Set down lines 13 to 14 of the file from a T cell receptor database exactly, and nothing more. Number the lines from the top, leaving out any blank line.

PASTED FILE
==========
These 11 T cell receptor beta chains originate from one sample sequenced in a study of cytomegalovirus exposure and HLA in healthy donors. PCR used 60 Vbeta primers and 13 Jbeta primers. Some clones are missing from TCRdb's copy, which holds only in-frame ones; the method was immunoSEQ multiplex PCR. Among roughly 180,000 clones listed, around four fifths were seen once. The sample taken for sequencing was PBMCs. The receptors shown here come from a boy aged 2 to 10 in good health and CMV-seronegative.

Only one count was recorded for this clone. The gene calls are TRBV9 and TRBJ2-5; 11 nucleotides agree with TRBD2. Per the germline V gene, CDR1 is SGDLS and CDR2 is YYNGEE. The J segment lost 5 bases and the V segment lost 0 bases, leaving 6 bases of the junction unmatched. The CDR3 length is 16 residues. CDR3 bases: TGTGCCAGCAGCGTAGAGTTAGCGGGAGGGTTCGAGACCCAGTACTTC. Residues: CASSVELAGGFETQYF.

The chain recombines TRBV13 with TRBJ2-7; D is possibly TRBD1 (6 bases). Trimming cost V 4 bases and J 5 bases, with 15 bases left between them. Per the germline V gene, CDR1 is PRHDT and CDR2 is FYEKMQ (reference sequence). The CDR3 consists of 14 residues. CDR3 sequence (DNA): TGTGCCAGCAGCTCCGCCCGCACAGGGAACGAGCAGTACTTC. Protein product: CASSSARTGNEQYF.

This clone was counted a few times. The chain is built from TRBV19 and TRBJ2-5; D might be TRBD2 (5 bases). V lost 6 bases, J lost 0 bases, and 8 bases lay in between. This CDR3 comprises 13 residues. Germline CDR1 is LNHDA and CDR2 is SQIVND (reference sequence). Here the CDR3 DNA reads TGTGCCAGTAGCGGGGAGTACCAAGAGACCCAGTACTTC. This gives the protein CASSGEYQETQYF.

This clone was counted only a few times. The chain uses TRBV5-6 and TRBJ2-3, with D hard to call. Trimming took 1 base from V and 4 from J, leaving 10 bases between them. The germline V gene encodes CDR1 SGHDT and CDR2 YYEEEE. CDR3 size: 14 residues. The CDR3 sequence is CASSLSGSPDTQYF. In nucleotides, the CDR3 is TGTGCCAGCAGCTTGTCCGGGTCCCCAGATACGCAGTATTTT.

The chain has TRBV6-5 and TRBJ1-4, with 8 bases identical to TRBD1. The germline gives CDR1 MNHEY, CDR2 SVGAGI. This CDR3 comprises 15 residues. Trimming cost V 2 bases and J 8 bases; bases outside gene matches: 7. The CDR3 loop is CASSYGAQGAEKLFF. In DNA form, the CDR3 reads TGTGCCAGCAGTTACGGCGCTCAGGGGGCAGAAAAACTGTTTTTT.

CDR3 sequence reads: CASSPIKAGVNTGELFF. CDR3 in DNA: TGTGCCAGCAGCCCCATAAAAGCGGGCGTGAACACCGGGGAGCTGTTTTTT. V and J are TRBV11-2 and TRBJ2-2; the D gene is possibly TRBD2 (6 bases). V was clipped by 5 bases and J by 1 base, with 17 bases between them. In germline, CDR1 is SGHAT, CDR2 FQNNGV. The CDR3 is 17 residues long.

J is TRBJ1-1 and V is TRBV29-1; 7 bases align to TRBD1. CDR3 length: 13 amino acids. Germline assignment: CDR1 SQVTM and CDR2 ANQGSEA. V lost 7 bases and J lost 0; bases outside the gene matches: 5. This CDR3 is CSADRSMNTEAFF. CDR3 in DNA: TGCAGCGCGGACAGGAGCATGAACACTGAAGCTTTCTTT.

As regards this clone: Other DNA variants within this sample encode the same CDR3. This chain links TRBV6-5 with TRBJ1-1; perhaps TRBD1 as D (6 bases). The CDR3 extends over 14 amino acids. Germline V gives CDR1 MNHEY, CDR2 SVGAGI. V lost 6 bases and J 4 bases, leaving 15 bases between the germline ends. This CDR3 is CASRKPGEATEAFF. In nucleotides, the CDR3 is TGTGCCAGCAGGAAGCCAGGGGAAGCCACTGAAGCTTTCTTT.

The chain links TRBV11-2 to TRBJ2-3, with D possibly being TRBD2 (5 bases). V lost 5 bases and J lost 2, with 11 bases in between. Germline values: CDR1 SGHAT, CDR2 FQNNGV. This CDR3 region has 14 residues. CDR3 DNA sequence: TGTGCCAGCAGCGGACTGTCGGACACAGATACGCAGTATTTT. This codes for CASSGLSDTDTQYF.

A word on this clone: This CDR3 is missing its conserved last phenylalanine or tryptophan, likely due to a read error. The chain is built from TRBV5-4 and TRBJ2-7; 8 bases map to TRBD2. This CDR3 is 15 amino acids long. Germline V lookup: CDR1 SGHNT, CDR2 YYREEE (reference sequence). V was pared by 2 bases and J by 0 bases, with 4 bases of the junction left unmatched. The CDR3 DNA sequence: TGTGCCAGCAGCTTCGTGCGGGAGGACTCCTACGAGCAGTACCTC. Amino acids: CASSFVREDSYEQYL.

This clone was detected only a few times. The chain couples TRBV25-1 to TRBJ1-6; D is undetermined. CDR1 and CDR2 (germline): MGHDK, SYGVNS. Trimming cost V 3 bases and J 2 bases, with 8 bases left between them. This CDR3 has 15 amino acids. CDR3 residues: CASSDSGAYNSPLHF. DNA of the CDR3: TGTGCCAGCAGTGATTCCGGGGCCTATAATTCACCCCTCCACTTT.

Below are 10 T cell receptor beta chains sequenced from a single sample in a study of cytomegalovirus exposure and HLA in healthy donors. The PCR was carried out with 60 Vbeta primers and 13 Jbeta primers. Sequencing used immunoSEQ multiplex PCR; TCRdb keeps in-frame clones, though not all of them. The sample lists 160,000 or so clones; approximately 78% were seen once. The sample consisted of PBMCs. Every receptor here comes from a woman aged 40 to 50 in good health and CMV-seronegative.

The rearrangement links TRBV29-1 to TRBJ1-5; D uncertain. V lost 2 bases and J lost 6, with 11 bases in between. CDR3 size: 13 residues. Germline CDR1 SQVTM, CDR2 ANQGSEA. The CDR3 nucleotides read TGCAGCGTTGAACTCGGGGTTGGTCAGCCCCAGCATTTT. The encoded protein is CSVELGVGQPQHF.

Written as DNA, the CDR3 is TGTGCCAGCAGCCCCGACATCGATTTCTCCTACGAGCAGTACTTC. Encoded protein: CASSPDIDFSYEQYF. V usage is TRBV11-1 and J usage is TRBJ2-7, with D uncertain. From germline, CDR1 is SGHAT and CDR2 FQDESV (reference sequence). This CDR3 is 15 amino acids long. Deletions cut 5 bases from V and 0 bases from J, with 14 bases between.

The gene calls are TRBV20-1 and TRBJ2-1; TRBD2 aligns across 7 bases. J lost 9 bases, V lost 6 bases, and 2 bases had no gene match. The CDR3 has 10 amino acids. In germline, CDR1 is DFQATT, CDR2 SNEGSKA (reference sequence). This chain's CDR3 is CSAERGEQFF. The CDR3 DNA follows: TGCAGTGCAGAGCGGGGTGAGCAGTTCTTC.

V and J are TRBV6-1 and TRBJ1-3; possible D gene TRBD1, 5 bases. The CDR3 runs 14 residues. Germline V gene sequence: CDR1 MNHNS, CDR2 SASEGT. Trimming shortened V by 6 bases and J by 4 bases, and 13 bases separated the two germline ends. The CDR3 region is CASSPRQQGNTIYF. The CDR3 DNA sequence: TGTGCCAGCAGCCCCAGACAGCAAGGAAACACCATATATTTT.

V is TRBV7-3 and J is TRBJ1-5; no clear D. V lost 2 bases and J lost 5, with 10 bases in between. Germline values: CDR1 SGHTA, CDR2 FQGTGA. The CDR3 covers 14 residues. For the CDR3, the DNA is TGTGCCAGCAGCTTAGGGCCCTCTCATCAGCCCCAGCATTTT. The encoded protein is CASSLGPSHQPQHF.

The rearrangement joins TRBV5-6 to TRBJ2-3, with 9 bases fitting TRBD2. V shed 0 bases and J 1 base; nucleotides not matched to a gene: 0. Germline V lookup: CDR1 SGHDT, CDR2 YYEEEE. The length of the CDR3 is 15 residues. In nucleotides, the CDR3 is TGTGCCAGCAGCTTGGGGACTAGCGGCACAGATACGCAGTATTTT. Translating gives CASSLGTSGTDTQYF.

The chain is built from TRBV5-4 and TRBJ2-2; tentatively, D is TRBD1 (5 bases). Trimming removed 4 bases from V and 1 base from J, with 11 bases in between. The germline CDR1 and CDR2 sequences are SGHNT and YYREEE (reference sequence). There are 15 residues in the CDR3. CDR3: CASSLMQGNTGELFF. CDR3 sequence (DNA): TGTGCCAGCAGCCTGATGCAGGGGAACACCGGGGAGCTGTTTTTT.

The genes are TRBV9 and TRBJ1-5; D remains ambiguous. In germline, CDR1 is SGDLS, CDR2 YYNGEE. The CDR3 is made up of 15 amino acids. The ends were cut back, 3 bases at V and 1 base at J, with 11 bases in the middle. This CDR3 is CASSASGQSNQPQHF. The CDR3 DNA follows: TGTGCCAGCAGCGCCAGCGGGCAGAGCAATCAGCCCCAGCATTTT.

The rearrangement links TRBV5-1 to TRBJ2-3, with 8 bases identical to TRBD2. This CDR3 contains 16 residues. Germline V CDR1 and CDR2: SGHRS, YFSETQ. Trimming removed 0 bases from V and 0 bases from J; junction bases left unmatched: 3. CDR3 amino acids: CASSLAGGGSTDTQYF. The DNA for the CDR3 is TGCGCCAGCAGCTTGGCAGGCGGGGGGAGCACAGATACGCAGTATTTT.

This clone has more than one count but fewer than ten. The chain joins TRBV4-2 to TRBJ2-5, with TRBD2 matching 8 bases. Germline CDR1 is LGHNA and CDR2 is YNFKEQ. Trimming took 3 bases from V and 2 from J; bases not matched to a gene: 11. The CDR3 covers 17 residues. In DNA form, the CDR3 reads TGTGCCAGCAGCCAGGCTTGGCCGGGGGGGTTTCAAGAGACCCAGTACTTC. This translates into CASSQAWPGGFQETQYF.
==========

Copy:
Below are 10 T cell receptor beta chains sequenced from a single sample in a study of cytomegalovirus exposure and HLA in healthy donors. The PCR was carried out with 60 Vbeta primers and 13 Jbeta primers. Sequencing used immunoSEQ multiplex PCR; TCRdb keeps in-frame clones, though not all of them. The sample lists 160,000 or so clones; approximately 78% were seen once. The sample consisted of PBMCs. Every receptor here comes from a woman aged 40 to 50 in good health and CMV-seronegative.

The rearrangement links TRBV29-1 to TRBJ1-5; D uncertain. V lost 2 bases and J lost 6, with 11 bases in between. CDR3 size: 13 residues. Germline CDR1 SQVTM, CDR2 ANQGSEA. The CDR3 nucleotides read TGCAGCGTTGAACTCGGGGTTGGTCAGCCCCAGCATTTT. The encoded protein is CSVELGVGQPQHF.